Dialogues Des Carmëlites

Dialogues Des Carmëlites
By Francis Poulenc. Melbourne Conservatorium of Music. Director: Jane Davidson. Conductor: Richard Davis. Rosina Auditorium, Abbotsford Convent. Aug 30 to Sep 1, 2018

Poulenc’s opera Dialogues Des Carmëlites is one of the masterpieces of the twentieth century. It is a powerful opera set during the French Revolution, based on an actual incident when some Carmelite nuns were sent to the guillotine.

The set was interesting, with folding doors close to the front of the stage, and sometimes angry crowds appeared behind the doors. At other times they were distributed around the perimeter of the auditorium. There was a ramp to a circular area in the middle of the auditorium, and another ramp down to the floor. This allowed for scenes to move from one area to another without delay. Clever lighting facilitated this.

The orchestra was to one side of the stage, and congratulations to conductor Richard Davis for allowing his young singers to be supported, but not overwhelmed. The orchestral playing was tight, a credit to the students.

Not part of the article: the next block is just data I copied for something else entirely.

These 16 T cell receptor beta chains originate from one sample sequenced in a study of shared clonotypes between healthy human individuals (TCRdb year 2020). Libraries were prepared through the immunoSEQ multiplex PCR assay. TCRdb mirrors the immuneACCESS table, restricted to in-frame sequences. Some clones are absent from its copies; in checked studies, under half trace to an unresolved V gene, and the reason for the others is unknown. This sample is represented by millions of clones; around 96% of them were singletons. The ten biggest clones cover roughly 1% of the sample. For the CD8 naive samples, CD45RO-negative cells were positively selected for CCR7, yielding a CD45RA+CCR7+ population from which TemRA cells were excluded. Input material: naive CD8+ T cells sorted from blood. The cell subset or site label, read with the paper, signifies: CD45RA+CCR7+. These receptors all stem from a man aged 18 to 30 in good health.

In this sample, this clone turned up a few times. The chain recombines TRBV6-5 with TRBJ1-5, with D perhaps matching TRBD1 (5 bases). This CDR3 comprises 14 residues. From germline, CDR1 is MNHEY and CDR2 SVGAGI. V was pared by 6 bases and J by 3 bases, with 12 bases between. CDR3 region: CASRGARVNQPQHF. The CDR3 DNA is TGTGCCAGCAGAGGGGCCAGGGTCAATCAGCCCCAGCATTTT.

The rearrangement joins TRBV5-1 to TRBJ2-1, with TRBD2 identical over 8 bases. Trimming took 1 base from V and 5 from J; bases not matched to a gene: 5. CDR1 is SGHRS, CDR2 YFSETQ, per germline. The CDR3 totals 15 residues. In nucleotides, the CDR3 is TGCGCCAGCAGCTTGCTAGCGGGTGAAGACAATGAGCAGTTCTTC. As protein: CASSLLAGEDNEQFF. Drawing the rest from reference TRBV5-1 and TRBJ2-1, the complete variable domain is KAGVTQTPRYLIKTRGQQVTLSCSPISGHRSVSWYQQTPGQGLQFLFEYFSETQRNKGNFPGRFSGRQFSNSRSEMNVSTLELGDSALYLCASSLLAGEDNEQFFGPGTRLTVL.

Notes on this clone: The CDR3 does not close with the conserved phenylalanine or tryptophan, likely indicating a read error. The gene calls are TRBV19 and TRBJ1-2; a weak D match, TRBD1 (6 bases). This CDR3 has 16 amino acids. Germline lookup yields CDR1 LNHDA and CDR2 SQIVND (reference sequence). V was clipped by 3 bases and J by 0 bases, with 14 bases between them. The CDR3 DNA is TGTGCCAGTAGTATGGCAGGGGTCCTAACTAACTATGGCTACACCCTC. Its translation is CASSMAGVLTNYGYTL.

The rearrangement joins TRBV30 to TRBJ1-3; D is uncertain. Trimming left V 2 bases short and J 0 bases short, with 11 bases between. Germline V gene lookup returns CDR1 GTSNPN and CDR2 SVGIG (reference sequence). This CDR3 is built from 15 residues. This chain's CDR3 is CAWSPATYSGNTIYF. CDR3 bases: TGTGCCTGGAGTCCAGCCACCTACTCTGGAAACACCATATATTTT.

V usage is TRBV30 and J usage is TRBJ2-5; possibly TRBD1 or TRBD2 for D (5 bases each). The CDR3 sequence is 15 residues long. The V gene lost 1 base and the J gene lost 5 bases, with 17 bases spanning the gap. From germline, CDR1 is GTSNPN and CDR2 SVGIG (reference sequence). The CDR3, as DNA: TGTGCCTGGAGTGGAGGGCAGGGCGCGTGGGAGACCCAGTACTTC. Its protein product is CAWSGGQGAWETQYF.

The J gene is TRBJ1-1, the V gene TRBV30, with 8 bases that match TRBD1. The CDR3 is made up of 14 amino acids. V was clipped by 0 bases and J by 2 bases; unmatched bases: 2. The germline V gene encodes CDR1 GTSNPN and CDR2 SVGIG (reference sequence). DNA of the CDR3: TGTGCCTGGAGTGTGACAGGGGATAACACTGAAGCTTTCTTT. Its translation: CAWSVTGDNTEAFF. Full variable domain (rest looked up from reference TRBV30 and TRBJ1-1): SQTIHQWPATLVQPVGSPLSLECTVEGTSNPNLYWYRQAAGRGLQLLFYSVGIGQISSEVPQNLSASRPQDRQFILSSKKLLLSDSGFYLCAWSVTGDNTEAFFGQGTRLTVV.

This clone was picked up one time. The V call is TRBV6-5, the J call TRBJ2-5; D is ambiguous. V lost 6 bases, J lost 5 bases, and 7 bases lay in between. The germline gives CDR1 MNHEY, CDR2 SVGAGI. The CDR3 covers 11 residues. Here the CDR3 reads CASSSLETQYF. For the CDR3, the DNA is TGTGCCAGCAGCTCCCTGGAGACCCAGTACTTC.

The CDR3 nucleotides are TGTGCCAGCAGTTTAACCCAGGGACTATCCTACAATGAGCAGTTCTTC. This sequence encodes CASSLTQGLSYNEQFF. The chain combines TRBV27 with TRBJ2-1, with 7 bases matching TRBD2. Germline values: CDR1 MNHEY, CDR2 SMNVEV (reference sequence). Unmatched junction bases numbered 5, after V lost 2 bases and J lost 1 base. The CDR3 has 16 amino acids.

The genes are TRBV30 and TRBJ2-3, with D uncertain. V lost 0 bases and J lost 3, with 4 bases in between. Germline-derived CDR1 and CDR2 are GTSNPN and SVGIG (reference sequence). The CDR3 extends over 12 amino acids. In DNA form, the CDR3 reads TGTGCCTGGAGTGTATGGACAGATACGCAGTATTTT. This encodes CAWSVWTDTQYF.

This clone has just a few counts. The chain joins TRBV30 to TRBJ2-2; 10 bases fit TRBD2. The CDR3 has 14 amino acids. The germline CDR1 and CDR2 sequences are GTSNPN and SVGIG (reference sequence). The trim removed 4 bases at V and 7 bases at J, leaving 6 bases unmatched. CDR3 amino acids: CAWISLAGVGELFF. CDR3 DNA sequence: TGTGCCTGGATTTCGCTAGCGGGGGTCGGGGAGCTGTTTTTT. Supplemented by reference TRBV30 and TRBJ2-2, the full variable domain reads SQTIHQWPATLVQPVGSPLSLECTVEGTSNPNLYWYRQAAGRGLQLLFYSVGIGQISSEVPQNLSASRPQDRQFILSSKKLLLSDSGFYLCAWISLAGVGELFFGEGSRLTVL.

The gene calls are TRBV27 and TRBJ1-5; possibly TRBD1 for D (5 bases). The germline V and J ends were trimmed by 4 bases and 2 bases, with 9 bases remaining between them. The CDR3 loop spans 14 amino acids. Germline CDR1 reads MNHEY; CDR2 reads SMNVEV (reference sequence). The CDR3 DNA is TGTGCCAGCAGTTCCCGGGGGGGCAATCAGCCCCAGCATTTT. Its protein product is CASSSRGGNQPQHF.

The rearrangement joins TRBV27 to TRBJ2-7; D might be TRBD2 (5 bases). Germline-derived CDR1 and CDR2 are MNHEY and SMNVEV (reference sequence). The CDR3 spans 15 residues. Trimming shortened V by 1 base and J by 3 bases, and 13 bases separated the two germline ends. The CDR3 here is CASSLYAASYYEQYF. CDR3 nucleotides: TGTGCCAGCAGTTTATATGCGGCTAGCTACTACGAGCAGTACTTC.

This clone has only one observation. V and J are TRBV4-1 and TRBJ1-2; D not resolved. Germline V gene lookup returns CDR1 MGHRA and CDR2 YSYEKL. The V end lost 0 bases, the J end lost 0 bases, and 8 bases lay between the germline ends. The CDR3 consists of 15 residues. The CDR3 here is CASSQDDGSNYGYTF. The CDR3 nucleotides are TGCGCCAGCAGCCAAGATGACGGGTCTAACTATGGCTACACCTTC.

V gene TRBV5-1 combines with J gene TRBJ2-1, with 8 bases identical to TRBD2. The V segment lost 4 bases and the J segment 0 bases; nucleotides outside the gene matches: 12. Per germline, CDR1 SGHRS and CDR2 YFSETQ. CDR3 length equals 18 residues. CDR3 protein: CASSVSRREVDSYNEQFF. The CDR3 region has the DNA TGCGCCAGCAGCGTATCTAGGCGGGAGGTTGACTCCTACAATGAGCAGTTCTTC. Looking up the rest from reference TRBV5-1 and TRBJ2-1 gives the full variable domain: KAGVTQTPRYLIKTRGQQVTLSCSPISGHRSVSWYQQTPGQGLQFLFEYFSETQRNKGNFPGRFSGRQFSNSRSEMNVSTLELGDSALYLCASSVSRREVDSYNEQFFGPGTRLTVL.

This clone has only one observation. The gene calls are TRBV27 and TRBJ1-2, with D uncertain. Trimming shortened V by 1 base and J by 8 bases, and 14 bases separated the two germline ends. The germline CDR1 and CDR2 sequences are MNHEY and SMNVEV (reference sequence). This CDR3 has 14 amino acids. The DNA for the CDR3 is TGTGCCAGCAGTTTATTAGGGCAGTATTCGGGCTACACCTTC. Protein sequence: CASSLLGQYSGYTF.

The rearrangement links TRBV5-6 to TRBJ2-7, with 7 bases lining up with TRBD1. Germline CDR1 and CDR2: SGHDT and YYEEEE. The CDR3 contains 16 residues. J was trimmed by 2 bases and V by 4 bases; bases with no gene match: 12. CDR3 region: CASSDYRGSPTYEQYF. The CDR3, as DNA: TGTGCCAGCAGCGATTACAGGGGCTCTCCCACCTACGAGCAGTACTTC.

Teresa Ingrilli was a vulnerable Blanche, escaping from the world she didn’t trust into the convent, to find that wasn’t safe either. We felt her torment as she negotiated her way through a dangerous world. Amelia Wawrzon was her bubbly companion at the convent, Sister Constance, trying to cheer her up.

Heather Fletcher was a powerful Madame de Croissy and Rebekah Luise a strong Mother Maria. Lucas de Jong was impressive as Blanche’s father.

This was an ensemble opera with many roles, though two promising tenors stood out – Thomas Harvey as Blanche’s brother and Ben Glover as the Father Confessor. The large chorus was thrilling.

This was a night of powerful drama at the opera, well sustained by singers we will hear a lot more of in the future.

Graham Ford

Photographer: Sarah Walker

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